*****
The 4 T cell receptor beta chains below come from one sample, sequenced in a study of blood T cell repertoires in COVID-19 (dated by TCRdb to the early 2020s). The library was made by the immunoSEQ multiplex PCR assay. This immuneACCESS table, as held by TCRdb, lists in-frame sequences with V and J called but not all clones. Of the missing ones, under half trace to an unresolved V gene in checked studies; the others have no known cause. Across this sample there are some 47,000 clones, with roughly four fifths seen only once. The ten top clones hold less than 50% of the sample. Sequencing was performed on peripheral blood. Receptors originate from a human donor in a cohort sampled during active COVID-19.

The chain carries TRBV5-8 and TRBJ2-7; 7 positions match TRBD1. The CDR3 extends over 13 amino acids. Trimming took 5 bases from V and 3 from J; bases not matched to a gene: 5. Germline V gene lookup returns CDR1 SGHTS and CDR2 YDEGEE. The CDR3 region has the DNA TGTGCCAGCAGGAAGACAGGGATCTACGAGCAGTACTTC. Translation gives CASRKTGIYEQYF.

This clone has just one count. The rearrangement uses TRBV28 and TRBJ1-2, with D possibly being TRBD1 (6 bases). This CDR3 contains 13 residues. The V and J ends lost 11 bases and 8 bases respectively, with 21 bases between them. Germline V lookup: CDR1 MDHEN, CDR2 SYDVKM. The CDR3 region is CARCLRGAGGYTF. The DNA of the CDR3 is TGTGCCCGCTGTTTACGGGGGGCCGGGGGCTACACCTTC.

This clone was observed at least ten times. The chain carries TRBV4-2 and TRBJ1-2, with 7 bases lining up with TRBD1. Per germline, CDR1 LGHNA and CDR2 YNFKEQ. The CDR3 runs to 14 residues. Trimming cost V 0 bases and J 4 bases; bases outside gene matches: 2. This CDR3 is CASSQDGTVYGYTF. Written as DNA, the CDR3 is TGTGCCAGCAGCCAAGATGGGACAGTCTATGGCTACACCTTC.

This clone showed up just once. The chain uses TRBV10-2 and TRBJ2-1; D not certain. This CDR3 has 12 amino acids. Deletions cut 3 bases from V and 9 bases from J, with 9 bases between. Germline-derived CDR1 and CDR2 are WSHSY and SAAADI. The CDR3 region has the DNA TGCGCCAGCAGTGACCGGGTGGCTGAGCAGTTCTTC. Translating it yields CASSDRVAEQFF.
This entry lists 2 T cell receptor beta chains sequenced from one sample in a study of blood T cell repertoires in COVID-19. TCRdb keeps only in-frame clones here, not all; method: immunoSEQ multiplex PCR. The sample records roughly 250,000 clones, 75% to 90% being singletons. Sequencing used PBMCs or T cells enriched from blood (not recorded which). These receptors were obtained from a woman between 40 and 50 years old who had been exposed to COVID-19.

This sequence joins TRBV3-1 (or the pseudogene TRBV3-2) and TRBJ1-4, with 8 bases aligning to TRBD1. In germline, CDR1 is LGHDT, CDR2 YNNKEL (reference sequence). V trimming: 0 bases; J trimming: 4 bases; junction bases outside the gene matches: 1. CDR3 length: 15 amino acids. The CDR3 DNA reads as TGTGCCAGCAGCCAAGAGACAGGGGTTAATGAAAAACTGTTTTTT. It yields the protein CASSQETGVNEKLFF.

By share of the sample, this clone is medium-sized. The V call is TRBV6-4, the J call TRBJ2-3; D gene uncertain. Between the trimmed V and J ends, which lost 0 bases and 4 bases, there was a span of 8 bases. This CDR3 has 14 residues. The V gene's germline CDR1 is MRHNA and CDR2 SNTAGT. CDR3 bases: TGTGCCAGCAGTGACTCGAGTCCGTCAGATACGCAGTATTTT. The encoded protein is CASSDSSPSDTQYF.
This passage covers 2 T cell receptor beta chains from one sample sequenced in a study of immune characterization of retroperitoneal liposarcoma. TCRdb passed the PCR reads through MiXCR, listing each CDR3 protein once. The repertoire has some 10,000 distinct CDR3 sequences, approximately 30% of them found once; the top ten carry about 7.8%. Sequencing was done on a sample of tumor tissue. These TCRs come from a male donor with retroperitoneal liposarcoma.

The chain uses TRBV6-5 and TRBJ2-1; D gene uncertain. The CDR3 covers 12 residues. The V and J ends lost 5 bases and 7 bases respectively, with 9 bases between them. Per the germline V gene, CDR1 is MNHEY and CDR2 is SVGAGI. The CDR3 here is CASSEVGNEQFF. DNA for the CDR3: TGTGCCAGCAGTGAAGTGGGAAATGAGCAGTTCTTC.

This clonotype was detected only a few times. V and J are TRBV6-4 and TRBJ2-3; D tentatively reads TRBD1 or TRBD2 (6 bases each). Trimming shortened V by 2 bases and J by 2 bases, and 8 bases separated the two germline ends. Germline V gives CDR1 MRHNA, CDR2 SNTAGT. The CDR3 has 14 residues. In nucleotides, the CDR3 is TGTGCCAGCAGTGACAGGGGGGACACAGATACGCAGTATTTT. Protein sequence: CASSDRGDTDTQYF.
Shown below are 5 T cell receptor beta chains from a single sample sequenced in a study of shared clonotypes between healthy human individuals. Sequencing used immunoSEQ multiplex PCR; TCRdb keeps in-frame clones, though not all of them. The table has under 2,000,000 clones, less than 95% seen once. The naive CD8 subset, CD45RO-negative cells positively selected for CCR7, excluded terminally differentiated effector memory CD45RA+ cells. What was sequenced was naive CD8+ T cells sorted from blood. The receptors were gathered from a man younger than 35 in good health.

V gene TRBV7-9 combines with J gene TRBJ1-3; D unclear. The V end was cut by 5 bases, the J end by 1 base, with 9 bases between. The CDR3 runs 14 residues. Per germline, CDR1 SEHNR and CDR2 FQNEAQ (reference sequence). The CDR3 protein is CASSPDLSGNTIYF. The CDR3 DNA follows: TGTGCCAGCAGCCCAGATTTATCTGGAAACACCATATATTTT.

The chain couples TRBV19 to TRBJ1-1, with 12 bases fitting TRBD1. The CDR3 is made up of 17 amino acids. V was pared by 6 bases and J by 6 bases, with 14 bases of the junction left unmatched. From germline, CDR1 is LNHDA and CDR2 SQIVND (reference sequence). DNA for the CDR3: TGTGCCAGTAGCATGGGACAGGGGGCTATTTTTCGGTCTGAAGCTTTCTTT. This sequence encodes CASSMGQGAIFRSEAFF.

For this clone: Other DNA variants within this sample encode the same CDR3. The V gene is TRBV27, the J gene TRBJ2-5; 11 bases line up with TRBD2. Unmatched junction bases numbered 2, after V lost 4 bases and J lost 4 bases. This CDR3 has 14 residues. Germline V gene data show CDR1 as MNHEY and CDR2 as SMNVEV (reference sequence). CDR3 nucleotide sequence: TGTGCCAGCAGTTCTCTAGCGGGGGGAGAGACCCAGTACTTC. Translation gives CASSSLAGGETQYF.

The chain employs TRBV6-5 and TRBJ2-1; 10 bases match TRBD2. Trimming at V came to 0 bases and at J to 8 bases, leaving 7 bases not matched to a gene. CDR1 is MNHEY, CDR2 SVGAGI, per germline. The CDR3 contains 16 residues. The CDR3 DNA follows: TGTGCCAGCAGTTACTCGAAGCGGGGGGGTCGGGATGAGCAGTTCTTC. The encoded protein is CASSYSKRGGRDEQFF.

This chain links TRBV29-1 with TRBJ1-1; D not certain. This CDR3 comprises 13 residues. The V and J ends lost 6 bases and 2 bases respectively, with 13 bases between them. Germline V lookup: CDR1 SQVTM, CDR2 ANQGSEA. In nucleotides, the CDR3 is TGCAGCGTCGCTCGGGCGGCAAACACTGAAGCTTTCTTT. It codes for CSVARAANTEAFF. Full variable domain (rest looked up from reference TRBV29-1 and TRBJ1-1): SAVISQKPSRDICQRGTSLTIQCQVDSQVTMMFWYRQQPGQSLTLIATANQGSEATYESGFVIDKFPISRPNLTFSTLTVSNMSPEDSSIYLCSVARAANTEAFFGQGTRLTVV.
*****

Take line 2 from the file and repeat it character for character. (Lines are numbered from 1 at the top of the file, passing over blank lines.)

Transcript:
The chain carries TRBV5-8 and TRBJ2-7; 7 positions match TRBD1. The CDR3 extends over 13 amino acids. Trimming took 5 bases from V and 3 from J; bases not matched to a gene: 5. Germline V gene lookup returns CDR1 SGHTS and CDR2 YDEGEE. The CDR3 region has the DNA TGTGCCAGCAGGAAGACAGGGATCTACGAGCAGTACTTC. Translation gives CASRKTGIYEQYF.